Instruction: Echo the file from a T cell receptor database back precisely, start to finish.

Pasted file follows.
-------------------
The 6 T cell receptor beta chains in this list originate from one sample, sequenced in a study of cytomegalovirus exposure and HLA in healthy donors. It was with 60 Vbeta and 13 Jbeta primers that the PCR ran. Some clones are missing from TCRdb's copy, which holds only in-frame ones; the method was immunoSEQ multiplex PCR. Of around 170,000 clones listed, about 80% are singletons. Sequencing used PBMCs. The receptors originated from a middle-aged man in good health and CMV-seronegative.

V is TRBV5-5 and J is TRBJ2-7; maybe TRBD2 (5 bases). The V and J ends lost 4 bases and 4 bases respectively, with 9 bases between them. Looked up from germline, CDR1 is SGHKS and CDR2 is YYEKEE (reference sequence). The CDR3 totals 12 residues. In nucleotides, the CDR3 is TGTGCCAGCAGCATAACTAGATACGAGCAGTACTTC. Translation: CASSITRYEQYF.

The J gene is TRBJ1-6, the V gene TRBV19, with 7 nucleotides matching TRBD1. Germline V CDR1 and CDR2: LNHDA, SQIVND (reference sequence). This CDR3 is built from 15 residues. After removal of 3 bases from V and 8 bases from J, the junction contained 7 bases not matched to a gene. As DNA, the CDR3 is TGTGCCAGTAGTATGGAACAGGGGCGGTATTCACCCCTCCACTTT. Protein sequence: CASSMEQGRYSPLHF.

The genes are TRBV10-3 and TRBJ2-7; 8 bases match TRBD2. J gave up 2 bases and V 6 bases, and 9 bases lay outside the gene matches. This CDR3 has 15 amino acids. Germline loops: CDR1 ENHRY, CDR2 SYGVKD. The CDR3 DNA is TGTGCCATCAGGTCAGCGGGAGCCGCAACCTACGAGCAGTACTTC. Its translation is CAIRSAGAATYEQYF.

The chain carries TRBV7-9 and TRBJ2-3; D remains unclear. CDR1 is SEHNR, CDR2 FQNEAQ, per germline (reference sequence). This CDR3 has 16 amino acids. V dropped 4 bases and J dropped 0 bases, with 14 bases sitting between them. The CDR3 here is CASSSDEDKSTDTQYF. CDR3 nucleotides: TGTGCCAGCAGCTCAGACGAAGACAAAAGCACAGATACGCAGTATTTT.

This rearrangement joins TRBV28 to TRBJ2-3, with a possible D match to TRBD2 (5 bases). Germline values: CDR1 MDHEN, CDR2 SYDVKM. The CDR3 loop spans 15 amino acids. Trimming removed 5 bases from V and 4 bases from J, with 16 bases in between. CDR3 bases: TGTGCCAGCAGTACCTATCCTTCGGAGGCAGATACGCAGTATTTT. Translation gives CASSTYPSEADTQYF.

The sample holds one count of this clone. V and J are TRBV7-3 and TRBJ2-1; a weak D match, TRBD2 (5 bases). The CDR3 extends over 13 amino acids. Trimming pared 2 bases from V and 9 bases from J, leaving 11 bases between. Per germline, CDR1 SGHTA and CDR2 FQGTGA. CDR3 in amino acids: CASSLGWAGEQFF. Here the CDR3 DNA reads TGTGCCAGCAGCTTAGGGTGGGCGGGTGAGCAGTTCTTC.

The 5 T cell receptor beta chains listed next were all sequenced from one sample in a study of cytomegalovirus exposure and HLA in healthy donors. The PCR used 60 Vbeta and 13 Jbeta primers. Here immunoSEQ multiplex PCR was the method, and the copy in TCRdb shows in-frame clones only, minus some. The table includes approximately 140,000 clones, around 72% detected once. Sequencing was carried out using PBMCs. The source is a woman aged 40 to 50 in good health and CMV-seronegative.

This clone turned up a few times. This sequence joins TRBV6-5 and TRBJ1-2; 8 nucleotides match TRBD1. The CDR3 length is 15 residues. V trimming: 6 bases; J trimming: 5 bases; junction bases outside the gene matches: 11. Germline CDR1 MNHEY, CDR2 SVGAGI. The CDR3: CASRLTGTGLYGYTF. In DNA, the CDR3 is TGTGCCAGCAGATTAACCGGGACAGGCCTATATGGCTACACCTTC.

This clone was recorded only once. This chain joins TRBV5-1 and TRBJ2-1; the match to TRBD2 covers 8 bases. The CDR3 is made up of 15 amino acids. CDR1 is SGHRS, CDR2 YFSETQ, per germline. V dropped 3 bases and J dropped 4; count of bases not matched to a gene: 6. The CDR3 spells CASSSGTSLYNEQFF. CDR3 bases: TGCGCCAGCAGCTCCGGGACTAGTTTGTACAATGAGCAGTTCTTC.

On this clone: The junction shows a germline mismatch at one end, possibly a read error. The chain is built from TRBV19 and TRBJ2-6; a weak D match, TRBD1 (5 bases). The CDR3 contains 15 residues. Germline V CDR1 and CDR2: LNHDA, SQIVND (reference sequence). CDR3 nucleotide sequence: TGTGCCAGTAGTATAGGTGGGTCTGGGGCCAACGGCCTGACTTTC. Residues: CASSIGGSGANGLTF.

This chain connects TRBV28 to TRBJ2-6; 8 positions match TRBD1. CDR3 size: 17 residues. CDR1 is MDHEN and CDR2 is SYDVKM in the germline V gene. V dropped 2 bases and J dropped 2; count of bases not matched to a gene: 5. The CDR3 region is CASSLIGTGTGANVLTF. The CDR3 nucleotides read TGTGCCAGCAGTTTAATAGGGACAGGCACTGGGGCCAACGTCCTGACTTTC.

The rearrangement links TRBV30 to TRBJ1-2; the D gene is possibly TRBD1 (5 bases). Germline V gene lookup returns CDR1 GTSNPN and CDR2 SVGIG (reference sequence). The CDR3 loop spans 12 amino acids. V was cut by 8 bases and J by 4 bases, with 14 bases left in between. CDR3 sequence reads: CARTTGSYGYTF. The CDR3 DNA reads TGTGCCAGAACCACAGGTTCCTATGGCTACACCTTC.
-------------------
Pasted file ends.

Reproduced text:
The 6 T cell receptor beta chains in this list originate from one sample, sequenced in a study of cytomegalovirus exposure and HLA in healthy donors. It was with 60 Vbeta and 13 Jbeta primers that the PCR ran. Some clones are missing from TCRdb's copy, which holds only in-frame ones; the method was immunoSEQ multiplex PCR. Of around 170,000 clones listed, about 80% are singletons. Sequencing used PBMCs. The receptors originated from a middle-aged man in good health and CMV-seronegative.

V is TRBV5-5 and J is TRBJ2-7; maybe TRBD2 (5 bases). The V and J ends lost 4 bases and 4 bases respectively, with 9 bases between them. Looked up from germline, CDR1 is SGHKS and CDR2 is YYEKEE (reference sequence). The CDR3 totals 12 residues. In nucleotides, the CDR3 is TGTGCCAGCAGCATAACTAGATACGAGCAGTACTTC. Translation: CASSITRYEQYF.

The J gene is TRBJ1-6, the V gene TRBV19, with 7 nucleotides matching TRBD1. Germline V CDR1 and CDR2: LNHDA, SQIVND (reference sequence). This CDR3 is built from 15 residues. After removal of 3 bases from V and 8 bases from J, the junction contained 7 bases not matched to a gene. As DNA, the CDR3 is TGTGCCAGTAGTATGGAACAGGGGCGGTATTCACCCCTCCACTTT. Protein sequence: CASSMEQGRYSPLHF.

The genes are TRBV10-3 and TRBJ2-7; 8 bases match TRBD2. J gave up 2 bases and V 6 bases, and 9 bases lay outside the gene matches. This CDR3 has 15 amino acids. Germline loops: CDR1 ENHRY, CDR2 SYGVKD. The CDR3 DNA is TGTGCCATCAGGTCAGCGGGAGCCGCAACCTACGAGCAGTACTTC. Its translation is CAIRSAGAATYEQYF.

The chain carries TRBV7-9 and TRBJ2-3; D remains unclear. CDR1 is SEHNR, CDR2 FQNEAQ, per germline (reference sequence). This CDR3 has 16 amino acids. V dropped 4 bases and J dropped 0 bases, with 14 bases sitting between them. The CDR3 here is CASSSDEDKSTDTQYF. CDR3 nucleotides: TGTGCCAGCAGCTCAGACGAAGACAAAAGCACAGATACGCAGTATTTT.

This rearrangement joins TRBV28 to TRBJ2-3, with a possible D match to TRBD2 (5 bases). Germline values: CDR1 MDHEN, CDR2 SYDVKM. The CDR3 loop spans 15 amino acids. Trimming removed 5 bases from V and 4 bases from J, with 16 bases in between. CDR3 bases: TGTGCCAGCAGTACCTATCCTTCGGAGGCAGATACGCAGTATTTT. Translation gives CASSTYPSEADTQYF.

The sample holds one count of this clone. V and J are TRBV7-3 and TRBJ2-1; a weak D match, TRBD2 (5 bases). The CDR3 extends over 13 amino acids. Trimming pared 2 bases from V and 9 bases from J, leaving 11 bases between. Per germline, CDR1 SGHTA and CDR2 FQGTGA. CDR3 in amino acids: CASSLGWAGEQFF. Here the CDR3 DNA reads TGTGCCAGCAGCTTAGGGTGGGCGGGTGAGCAGTTCTTC.

The 5 T cell receptor beta chains listed next were all sequenced from one sample in a study of cytomegalovirus exposure and HLA in healthy donors. The PCR used 60 Vbeta and 13 Jbeta primers. Here immunoSEQ multiplex PCR was the method, and the copy in TCRdb shows in-frame clones only, minus some. The table includes approximately 140,000 clones, around 72% detected once. Sequencing was carried out using PBMCs. The source is a woman aged 40 to 50 in good health and CMV-seronegative.

This clone turned up a few times. This sequence joins TRBV6-5 and TRBJ1-2; 8 nucleotides match TRBD1. The CDR3 length is 15 residues. V trimming: 6 bases; J trimming: 5 bases; junction bases outside the gene matches: 11. Germline CDR1 MNHEY, CDR2 SVGAGI. The CDR3: CASRLTGTGLYGYTF. In DNA, the CDR3 is TGTGCCAGCAGATTAACCGGGACAGGCCTATATGGCTACACCTTC.

This clone was recorded only once. This chain joins TRBV5-1 and TRBJ2-1; the match to TRBD2 covers 8 bases. The CDR3 is made up of 15 amino acids. CDR1 is SGHRS, CDR2 YFSETQ, per germline. V dropped 3 bases and J dropped 4; count of bases not matched to a gene: 6. The CDR3 spells CASSSGTSLYNEQFF. CDR3 bases: TGCGCCAGCAGCTCCGGGACTAGTTTGTACAATGAGCAGTTCTTC.

On this clone: The junction shows a germline mismatch at one end, possibly a read error. The chain is built from TRBV19 and TRBJ2-6; a weak D match, TRBD1 (5 bases). The CDR3 contains 15 residues. Germline V CDR1 and CDR2: LNHDA, SQIVND (reference sequence). CDR3 nucleotide sequence: TGTGCCAGTAGTATAGGTGGGTCTGGGGCCAACGGCCTGACTTTC. Residues: CASSIGGSGANGLTF.

This chain connects TRBV28 to TRBJ2-6; 8 positions match TRBD1. CDR3 size: 17 residues. CDR1 is MDHEN and CDR2 is SYDVKM in the germline V gene. V dropped 2 bases and J dropped 2; count of bases not matched to a gene: 5. The CDR3 region is CASSLIGTGTGANVLTF. The CDR3 nucleotides read TGTGCCAGCAGTTTAATAGGGACAGGCACTGGGGCCAACGTCCTGACTTTC.

The rearrangement links TRBV30 to TRBJ1-2; the D gene is possibly TRBD1 (5 bases). Germline V gene lookup returns CDR1 GTSNPN and CDR2 SVGIG (reference sequence). The CDR3 loop spans 12 amino acids. V was cut by 8 bases and J by 4 bases, with 14 bases left in between. CDR3 sequence reads: CARTTGSYGYTF. The CDR3 DNA reads TGTGCCAGAACCACAGGTTCCTATGGCTACACCTTC.